Wednesday, August 22, 2007

More on the Spying Bill

From the Poorman:

The NY Times is shrill:

It was appalling to watch over the last few days as Congress — now led by Democrats — caved in to yet another unnecessary and dangerous expansion of President Bush’s powers, this time to spy on Americans in violation of basic constitutional rights. Many of the 16 Democrats in the Senate and 41 in the House who voted for the bill said that they had acted in the name of national security, but the only security at play was their job security.

The following 41 Democratic Representatives voted for it:

Jason Altmire (4th Pennsylvania)
John Barrow (12th Georgia)
Melissa Bean (8th Illinois)
Dan Boren (2nd Oklahoma)
Leonard Boswell (3rd Iowa)
Allen Boyd (2nd Florida)
Christopher Carney (10th Pennsylvania)
Ben Chandler (6th Kentucky)
Rep. Jim Cooper (5th Tennessee)
Jim Costa (20th California)
Bud Cramer (5th Alabama)
Henry Cuellar (28th Texas)
Artur Davis (7th Alabama)
Lincoln Davis (4th Tennessee)
Joe Donnelly (2nd Indiana)
Chet Edwards (17th Texas)
Brad Ellsworth (8th Indiana)
Bob Etheridge (North Carolina)
Bart Gordon (6th Tennessee)
Stephanie Herseth Sandlin (South Dakota)
Brian Higgins (27th New York)
Baron Hill (9th Indiana)
Nick Lampson (23rd Texas)
Daniel Lipinski (3rd Illinois)
Jim Marshall (8th Georgia)
Jim Matheson (2nd Utah)
Mike McIntyre (7th North Carolina)
Charlie Melancon (3rd Louisiana)
Harry Mitchell (5th Arizona)
Colin Peterson (7th Minnesota)
Earl Pomeroy (North Dakota)
Ciro Rodriguez (23rd Texas)
Mike Ross (4th Arkansas)
John Salazar (3rd Colorado)
Heath Shuler (11th North Carolina)
Vic Snyder (2nd Arkansas)
Zachary Space (18th Ohio)
John Tanner (8th Tennessee)
Gene Taylor (4th Mississippi)
Timothy Walz (1st Minnesota)
Charles A. Wilson (6th Ohio)

Those in boldface were also among the 59 Dems who voted against HR 2237, allowing Bush to get no-strings attached funding to continue the war. A lot of overlap here. These folks might find new reasons to worry about their job security.

… Also:

Ike Skelton (4th Missouri)

Voted for the war and abstained from voting either way on the FISA bill Bush demanded. Another useless person.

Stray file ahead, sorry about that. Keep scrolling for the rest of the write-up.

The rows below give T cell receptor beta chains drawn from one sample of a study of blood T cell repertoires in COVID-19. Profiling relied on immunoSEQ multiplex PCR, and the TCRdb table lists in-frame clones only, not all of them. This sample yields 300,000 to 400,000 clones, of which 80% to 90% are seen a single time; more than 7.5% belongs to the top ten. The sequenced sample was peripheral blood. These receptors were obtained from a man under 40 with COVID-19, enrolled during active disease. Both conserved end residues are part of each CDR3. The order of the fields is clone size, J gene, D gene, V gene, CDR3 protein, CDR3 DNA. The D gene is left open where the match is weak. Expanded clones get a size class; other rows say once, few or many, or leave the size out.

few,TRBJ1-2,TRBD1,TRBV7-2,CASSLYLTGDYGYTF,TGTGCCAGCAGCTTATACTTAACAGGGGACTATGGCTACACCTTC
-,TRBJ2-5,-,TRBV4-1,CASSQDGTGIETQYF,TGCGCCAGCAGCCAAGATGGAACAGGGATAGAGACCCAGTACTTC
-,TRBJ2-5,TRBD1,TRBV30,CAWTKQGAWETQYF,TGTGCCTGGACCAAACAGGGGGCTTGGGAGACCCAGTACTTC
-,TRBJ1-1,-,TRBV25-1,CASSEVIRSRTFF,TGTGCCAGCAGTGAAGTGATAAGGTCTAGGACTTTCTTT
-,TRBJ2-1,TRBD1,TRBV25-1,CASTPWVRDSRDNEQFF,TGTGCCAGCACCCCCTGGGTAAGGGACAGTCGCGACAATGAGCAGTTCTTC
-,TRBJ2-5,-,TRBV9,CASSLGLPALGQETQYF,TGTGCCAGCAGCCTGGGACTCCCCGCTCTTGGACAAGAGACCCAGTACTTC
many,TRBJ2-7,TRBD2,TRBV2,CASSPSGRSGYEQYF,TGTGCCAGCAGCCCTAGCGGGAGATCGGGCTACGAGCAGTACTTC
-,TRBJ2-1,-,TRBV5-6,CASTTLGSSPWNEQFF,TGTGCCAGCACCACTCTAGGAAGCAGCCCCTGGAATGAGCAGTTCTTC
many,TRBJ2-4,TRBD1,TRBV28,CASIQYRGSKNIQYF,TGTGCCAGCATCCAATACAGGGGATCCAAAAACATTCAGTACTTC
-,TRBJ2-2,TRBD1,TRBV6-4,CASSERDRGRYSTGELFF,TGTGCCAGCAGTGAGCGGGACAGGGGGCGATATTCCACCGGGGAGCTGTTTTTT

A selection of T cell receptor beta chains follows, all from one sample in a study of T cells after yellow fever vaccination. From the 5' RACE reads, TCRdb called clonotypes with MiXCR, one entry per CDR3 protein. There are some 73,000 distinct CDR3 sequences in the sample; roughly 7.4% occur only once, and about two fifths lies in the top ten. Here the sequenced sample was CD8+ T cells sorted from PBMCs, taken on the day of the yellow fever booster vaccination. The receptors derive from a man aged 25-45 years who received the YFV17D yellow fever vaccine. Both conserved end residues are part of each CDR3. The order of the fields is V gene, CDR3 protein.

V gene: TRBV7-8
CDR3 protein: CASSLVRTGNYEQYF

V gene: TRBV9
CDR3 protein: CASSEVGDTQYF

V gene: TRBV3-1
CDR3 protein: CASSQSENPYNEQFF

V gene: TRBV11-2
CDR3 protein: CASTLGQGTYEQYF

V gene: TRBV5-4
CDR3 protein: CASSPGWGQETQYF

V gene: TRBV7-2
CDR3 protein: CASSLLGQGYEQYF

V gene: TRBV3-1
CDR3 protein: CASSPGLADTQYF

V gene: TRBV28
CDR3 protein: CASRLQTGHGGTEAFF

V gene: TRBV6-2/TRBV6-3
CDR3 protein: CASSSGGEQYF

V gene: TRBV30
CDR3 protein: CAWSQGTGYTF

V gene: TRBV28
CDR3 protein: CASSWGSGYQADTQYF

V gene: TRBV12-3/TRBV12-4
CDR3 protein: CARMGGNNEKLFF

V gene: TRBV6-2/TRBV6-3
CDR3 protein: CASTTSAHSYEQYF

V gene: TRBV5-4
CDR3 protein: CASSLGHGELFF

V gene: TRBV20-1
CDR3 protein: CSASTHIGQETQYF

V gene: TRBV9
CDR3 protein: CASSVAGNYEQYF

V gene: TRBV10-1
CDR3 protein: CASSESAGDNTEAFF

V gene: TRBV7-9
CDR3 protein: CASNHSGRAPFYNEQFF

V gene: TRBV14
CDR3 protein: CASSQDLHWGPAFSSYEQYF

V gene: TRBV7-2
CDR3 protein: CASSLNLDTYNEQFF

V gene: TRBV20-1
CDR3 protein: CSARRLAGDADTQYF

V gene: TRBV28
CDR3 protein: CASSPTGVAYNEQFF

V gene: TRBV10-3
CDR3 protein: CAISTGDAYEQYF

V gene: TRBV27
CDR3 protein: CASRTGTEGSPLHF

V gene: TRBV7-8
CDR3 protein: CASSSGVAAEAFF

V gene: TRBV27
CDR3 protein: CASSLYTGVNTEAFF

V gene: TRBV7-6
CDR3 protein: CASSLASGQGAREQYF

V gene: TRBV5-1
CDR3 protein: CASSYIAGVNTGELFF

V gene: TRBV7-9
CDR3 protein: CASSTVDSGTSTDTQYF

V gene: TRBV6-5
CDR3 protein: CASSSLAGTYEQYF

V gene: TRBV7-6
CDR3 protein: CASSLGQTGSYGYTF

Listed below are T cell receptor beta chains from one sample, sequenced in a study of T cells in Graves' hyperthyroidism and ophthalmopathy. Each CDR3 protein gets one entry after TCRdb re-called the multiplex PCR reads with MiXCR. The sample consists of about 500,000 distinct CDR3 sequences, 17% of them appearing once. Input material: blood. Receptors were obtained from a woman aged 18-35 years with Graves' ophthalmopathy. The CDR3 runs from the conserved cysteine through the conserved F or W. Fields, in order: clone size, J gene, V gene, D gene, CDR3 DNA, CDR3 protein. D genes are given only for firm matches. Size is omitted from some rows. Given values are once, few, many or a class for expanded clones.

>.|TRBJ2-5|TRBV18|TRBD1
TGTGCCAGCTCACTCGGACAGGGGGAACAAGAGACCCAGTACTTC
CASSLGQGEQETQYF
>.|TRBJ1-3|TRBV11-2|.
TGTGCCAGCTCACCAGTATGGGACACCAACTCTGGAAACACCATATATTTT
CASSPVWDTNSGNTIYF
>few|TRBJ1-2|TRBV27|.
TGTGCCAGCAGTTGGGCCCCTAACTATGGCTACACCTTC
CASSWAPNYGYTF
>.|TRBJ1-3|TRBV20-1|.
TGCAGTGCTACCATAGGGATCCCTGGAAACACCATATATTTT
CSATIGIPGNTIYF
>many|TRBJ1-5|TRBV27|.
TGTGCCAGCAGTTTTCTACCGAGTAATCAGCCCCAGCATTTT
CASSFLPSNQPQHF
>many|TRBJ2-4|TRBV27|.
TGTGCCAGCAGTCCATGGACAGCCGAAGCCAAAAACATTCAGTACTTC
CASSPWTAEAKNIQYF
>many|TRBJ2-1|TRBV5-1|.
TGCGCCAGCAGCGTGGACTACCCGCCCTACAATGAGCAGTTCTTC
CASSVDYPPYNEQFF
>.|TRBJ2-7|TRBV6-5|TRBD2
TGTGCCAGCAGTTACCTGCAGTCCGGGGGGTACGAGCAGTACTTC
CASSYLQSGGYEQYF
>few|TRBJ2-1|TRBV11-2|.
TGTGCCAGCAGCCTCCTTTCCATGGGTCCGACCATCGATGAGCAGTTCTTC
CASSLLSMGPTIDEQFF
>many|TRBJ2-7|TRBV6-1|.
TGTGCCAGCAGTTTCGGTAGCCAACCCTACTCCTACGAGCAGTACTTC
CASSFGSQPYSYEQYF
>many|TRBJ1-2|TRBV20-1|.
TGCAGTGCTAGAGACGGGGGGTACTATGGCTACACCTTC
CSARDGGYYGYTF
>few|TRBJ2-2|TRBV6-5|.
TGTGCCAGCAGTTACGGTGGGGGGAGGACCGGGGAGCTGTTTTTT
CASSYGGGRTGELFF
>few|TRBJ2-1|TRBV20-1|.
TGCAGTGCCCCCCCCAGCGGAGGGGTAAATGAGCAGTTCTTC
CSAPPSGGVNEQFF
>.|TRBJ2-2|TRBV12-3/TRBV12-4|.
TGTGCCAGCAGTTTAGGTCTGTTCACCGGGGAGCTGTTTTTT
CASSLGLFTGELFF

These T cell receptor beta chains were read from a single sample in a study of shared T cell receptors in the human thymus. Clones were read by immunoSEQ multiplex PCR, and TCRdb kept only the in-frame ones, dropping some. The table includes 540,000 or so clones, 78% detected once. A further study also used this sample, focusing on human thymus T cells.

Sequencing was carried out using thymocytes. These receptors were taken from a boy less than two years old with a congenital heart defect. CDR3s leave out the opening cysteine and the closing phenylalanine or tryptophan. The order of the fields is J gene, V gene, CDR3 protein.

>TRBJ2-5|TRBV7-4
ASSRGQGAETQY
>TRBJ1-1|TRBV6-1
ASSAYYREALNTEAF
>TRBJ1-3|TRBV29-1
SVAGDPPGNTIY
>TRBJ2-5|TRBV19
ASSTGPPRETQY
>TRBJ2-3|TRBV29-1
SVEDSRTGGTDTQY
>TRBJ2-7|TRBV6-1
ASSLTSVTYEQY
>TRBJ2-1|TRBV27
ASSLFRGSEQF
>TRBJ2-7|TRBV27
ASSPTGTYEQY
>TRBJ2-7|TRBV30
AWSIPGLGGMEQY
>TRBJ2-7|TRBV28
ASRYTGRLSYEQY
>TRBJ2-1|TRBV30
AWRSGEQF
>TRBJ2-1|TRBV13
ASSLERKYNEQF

… Two-time loser Lipinski has a primary opponent, one Mark Pera. Everyone on this list should get one - exactly one - primary challenger.

Monday, August 20, 2007

The New FISA Law

Here's what we do know. We know that the Democratic leadership rightly conceded to Adm. Michael McConnell, the once widely respected director of National Intelligence, to allow eavesdropping on foreigner-to-foreigner communications routed through American phone companies (no biggie; we've always spied on foreigners). We know that the Democrats thought they had a deal until McConnell, who is supposed to be nonpartisan, went back to the White House and got fresh marching orders to squelch reasonable judicial oversight by the FISA court. And we know that the administration's new position was that the attorney general (the disgraced Alberto Gonzales) should have the sole authority to spy without a warrant on any American talking to a foreigner, even if it's you and the guy from Mumbai fixing your printer.

Then the Democrats said: "Wait a minute! That's unconstitutional!" Right? Actually, no, they didn't. Even liberals like Rep. John Conyers, chairman of the House Judiciary Committee, argued in two heated, closed-door meetings on Aug. 3 that the Democrats might as well cave. Otherwise, they would be pounded during the August recess for ignoring national security and destroyed as a party if the country were actually attacked. Even though the leadership and 82 percent of House Democrats voted against the bill, they did not block it, delay the recess and hold the Congress in session. The private excuse was that the liberal base wouldn't be satisfied no matter what they did, and that Senate Majority Leader Harry Reid couldn't make the more conservative Senate go along anyway. Apparently, there's always an excuse for leaving for vacation on time.

Afterward, House Speaker Nancy Pelosi said publicly that many provisions were "unacceptable" and the House would revisit the newly signed legislation "as soon as possible." Democrats obtained a sunset clause that requires the whole thing to be reauthorized in six months. But real damage has been done.